The View From Overseas

Finally, I want to emphasize to Americans that it is incredibly important that the civil liberties of Arab and Muslim Americans are upheld. It saddens me to see people persecuted and the United States must rise above persecuting what some might call suspicious-looking citizens, residents and visitors. We made a mistake with the internment of Japanese Americans during WWII and we must not repeat the same mistakes.

While living overseas as a Peace Corps volunteer in the Congo in the early '90s, and during my current stay in PNG, I have always reflected upon what it means to be an American and how special the United States is. Living overseas inspires such thoughts. My prayers go to the victims and the survivors. God bless the United States of America and God bless all peace-loving nations and people of this planet.

—Darrell Freund

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"Where were you when the towers came down?"

I had just arrived on a flight from Spain to Portugal to attend an American Club of Lisbon board meeting. Halfway through the meeting, the Head of the Portuguese-American Chamber of Commerce received a call from his office: "a commercial airplane has been hijacked and they've crashed into the Twin Towers" he exclaims. A few minutes later the Council General of the U.S. Embassy receives a call "The hijackers have also crashed into the Pentagon". Needless to say, the board meeting was adjourned and we all scurried away in each direction, mobile phones worriedly trying to make the connection with those back home — to no avail.

Both Portugal and Spain were with the rest of Europe as they honored the two minutes of silence two days later, and it was heartening to see these major cities come to a virtual stop, with cars pulling over on the highways, at precisely 11 a.m. Lisbon time/noon Madrid time.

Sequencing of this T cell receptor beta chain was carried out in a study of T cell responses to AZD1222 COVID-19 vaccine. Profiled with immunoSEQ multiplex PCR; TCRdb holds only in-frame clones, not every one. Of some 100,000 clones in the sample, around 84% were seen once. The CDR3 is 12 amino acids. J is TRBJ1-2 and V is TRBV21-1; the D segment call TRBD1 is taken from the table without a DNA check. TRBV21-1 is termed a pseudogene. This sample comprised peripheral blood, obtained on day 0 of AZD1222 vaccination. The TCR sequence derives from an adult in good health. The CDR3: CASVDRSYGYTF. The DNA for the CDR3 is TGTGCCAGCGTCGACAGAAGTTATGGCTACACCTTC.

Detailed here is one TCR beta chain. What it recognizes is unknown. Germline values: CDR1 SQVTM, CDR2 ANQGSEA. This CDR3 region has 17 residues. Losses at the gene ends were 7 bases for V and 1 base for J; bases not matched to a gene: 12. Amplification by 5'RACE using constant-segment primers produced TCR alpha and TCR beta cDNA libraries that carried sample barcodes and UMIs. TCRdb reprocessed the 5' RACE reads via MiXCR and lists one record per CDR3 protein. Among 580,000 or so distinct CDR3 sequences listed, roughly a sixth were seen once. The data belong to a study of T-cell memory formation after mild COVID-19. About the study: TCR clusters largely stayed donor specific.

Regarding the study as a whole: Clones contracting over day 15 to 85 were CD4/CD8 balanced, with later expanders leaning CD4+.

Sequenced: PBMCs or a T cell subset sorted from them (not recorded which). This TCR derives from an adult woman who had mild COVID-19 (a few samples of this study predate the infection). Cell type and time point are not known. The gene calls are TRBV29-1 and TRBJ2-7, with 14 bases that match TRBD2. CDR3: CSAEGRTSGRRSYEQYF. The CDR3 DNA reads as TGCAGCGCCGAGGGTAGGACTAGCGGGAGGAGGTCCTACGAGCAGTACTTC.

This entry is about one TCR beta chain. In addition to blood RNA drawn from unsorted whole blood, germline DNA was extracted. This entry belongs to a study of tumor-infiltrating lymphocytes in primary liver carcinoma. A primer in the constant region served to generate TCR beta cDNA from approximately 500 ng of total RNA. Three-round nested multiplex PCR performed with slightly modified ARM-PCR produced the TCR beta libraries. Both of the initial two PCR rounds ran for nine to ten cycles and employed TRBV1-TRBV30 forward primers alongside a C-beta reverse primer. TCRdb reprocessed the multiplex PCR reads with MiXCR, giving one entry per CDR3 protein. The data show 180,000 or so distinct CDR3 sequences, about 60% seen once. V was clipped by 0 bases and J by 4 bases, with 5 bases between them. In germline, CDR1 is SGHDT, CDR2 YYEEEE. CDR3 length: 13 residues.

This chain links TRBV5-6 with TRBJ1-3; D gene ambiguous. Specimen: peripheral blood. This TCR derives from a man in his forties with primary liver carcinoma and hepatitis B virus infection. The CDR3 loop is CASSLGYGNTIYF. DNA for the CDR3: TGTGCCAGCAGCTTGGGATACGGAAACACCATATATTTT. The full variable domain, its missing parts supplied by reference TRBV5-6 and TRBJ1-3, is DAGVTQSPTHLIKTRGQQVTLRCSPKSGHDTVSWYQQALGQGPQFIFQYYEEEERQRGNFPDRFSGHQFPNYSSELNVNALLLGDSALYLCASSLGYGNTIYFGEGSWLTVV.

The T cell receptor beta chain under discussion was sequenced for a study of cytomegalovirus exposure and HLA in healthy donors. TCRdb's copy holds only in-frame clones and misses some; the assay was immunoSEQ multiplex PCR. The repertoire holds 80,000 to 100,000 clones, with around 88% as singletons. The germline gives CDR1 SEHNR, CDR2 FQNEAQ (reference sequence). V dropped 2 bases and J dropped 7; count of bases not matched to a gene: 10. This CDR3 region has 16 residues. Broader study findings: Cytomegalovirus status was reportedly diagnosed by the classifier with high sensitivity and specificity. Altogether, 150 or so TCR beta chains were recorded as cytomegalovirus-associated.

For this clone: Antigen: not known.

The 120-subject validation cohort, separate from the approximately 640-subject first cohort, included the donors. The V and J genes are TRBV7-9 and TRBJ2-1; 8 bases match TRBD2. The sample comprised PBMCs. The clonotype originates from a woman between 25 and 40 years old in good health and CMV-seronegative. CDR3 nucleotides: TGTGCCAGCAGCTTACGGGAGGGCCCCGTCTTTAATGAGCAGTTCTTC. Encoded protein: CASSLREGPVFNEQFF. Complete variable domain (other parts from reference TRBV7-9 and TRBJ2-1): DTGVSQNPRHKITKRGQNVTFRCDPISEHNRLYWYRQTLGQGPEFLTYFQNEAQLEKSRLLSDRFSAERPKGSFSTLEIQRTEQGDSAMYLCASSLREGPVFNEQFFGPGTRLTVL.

That Friday, a Portuguese friend held a candlelight vigil on her balcony at midnight to coincide with the vigil held in America. A dozen or so of us — a mixture of Portuguese, American, Brits and others — stood together in silence as the candles flickered in the wind and the sorrow swelled up in our hearts.

The American Embassy in Portugal has a Warden Program (as do all European countries), which aims to keep American citizens advised on what to do in the case of emergencies and updated on ongoing Security Warnings. We had our first meeting after the attacks several weeks ago. The head of security thanked us for our participation in the meeting and applauded our courage for attending a meeting on Embassy grounds at such a precarious time. We continued to work towards compiling a comprehensive list of all American citizens living in Portugal and their contact information, so they can be informed of any urgent messages or instructions that the U.S. government might need to divulge.

I'd say the oddest thing about being over here — aside from the obvious of feeling deeply separated from my family and friends back home — is the severe contrast of sentiments amongst the Europeans.

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